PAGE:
Institutions are targeting industrial properties now, because they are relatively easy to manage and have a favorable riskreturn factor for companies just returning to the real estate market.

"Industrial is not a complicated property type," says Beban. "There is generally not a frequent turnover of tenants, no complicated lease provisions to be ironed out and, usually, no tenant improvement money to be paid."

"Industrial is a sound investment," says Richard W. Vaughn, director of leasing in the Atlanta office of Charlotte, N.C.-based Faison. "It is the backbone of business. "It is not glamorous, and the returns are not as large as other property types. But the lower price of properties equates to less risk on the part of the investor."

Another reason for industrial's popularity is that institutional investors, who attempt to cover all the bases by diversifying their portfolios, are lacking in this property type. "Many institutions are underfunded in this class," says Lydon.

Real estate investment trusts were among the early industrial buyers. "In the beginning we were acquiring properties because of the great discount-to-reproduction cost," says Lisa Closson, national marketing director with the National Marketing Group of Security Capital Industrial Trust, a Denver-based REIT.

But, in addition to price, REIT executives saw the opportunities industrial properties had to offer to an owner with large amounts of capital to spend.

"Absentee owners that, because they were so far removed from the property, had no feel for the needs of the tenants or the facility or fragmented owners, who were local but did not have the capital needed to keep the properties updated," says Closson. "As a national company with a hands-on management approach and access to large amounts of capital, we felt we could drive the success of those properties in ways the former owners could not."

But bargain prices were an attraction to insurance companies and pension funds as well, and the best deals went quickly. In addition, the demand sent prices on industrial properties upward, lessening the value of the properties that did remain.

"Today, the industrial market is pretty thin on great buys," says Beban, although he admits investor interest is still high. "The problems for the institutions is acquiring enough square footage to make the move worthwhile."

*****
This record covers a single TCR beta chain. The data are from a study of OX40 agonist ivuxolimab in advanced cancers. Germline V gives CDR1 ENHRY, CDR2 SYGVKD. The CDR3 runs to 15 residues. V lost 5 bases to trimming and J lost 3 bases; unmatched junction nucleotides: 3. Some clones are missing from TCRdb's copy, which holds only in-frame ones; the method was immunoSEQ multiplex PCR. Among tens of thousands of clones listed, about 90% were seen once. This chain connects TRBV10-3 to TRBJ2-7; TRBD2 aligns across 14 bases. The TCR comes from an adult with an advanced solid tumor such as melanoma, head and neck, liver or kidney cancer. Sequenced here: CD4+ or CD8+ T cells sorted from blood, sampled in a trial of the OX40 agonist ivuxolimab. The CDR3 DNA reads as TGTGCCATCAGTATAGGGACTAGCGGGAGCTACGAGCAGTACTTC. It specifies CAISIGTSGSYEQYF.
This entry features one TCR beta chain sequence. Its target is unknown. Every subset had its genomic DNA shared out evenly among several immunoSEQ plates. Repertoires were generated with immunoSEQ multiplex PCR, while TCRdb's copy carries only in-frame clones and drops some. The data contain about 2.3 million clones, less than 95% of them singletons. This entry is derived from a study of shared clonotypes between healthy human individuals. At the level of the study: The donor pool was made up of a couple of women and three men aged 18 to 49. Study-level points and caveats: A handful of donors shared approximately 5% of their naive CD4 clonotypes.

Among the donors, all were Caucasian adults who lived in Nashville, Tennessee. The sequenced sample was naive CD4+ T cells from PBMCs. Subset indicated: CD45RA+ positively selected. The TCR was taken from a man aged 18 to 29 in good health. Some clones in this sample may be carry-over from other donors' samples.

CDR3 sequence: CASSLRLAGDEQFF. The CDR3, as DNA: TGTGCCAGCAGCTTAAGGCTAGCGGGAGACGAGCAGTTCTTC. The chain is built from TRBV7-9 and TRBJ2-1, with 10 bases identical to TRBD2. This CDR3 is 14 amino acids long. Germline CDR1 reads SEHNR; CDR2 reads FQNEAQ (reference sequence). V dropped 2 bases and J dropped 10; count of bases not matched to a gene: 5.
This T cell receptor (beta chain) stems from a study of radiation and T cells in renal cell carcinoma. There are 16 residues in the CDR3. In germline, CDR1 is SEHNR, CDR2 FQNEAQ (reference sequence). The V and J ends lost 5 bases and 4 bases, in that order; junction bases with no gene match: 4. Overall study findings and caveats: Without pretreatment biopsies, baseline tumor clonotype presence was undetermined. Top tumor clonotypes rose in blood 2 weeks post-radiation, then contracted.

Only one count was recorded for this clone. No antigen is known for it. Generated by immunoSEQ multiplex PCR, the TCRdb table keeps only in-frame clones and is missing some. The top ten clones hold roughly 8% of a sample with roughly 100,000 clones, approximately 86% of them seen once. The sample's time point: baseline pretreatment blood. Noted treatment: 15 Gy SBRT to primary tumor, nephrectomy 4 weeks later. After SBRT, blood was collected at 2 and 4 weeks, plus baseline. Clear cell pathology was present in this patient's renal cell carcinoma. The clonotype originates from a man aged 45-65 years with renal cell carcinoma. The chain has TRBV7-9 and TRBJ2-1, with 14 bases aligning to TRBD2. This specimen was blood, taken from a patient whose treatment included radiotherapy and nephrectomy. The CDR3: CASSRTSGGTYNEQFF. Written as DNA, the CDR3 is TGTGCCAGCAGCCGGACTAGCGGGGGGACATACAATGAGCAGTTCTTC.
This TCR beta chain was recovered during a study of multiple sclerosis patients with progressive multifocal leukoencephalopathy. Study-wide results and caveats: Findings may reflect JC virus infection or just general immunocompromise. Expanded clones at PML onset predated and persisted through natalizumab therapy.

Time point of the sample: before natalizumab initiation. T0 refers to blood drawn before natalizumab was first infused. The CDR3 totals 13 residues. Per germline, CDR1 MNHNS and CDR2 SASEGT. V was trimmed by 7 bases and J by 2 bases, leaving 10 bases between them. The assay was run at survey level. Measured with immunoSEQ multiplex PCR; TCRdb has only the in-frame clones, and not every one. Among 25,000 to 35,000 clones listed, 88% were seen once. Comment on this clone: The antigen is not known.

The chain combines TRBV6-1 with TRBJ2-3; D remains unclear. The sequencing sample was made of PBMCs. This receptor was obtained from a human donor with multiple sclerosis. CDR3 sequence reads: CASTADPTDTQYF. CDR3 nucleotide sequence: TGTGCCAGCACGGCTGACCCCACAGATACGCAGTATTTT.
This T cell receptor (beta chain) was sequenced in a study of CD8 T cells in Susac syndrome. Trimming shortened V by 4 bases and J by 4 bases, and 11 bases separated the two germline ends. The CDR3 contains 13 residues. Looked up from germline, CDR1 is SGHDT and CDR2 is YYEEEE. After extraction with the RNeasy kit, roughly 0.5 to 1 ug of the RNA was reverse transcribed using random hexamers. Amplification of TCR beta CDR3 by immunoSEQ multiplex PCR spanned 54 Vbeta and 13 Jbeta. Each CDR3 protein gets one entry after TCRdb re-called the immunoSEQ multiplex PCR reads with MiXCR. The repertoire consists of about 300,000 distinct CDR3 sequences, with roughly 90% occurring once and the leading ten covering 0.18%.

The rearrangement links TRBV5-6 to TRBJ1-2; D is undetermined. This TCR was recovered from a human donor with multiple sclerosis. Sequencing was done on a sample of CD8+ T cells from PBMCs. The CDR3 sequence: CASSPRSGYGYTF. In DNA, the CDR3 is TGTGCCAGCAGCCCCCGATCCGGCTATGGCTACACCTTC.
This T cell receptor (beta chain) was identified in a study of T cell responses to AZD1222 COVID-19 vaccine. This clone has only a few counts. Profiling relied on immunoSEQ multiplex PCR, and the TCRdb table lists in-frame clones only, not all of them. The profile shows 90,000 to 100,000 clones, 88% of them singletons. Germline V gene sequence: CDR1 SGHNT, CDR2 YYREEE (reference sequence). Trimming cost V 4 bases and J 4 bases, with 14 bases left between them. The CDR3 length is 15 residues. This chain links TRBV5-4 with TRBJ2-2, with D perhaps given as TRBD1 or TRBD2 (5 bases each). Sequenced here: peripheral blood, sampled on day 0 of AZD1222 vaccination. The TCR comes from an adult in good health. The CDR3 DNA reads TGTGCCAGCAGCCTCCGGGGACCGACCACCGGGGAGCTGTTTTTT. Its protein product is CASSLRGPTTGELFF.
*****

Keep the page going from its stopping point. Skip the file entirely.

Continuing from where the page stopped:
"Finding enough industrial property for an efficient portfolio is difficult," agrees Vaughn. "Pension funds are coming into the market with $100 million to invest and, at $30 a sq. ft., that is an enormous amount of space."

He adds that since there are few large industrial portfolios available, investors have to complete a large number of transactions to create efficient economies of scale within their portfolios.

The competition to acquire this square footage has become so intense it has even extended to properties that don't yet exist. Institutions are contracting to purchase speculative industrial properties before they are constructed.

Lydon says that this kind of real estate purchase, called forward commitment, is currently, high-cube distribution facilities. But he stresse, that it indicates investors' confidence in the industrial market.

"In order to get the jump on the competition, [institutions] are willing to buy properties before they are built," says Lydon. "It has been 10 years since we have seen this number of forward commitments."

The prices for industrial properties have firmed, and even risen in certain markets to the point of reproduction costs, the point where speculative development is, theoretically, supposed to become practical.

As stated earlier, all major markets are experiencing speculative industrial construction but, as with any economic recovery, it is occurring at varying rates. In some markets, speculative development is past the initial stages, while in others it is just beginning to show itself amid the build-to-suit development market.

"The build-to-suit activity is still the primary driver in most markets," says Beban. But he adds that the strongest part of the build-to-suit business is for midsize buildings between 50,000 and 100,000 sq. ft., because speculative development is supplying most of the large space users.

Krombach agrees, and he adds that there is a definite rise in speculative developments, even in conservative St. Louis. "I don't think it is too much of a risk to build a 200,000 sq. ft. spec building today. It would be leased before it was finished."

Lydon says the build-to-suit market is the reason significant amounts of speculative development has occurred. "Build-to-suit has been the only option for those seeking new space," he says. "And those that did not want to experience the higher cost of a build-to-suit project created the demand for spec space."

Vaughn says speculative developments are favored by some tenants, because they usually provide more flexible lease lengths. "Developers of speculative projects usually offer leases from seven to 15 years, requiring less commitment on the part of the tenant," he says.

Developers of build-to-suit projects usually demand longer-term leases since they built the structure for a specific tenant. But speculative space is still scarce in many markets.

"Users don't have many options," says Dieter. "If you are working with a 150,000 sq. ft. distribution user, ideally they would have five or six locations from which to choose, but often they have no other option. It is a landlord's market."

In Chicago, Dieter says 14 speculative, high-cubed distribution facilities are planned and, although some may not be built, the impact on the market will be significant. "If only half of them are built, it will help level off the supply and demand in the market," he says.

Lydon estimates between 4 million and 6 million sq. ft. of speculative industrial space is planned for the Chicago market, while 2 million sq. ft. more is scheduled for Dallas, with significant amounts also planned in Atlanta and Denver.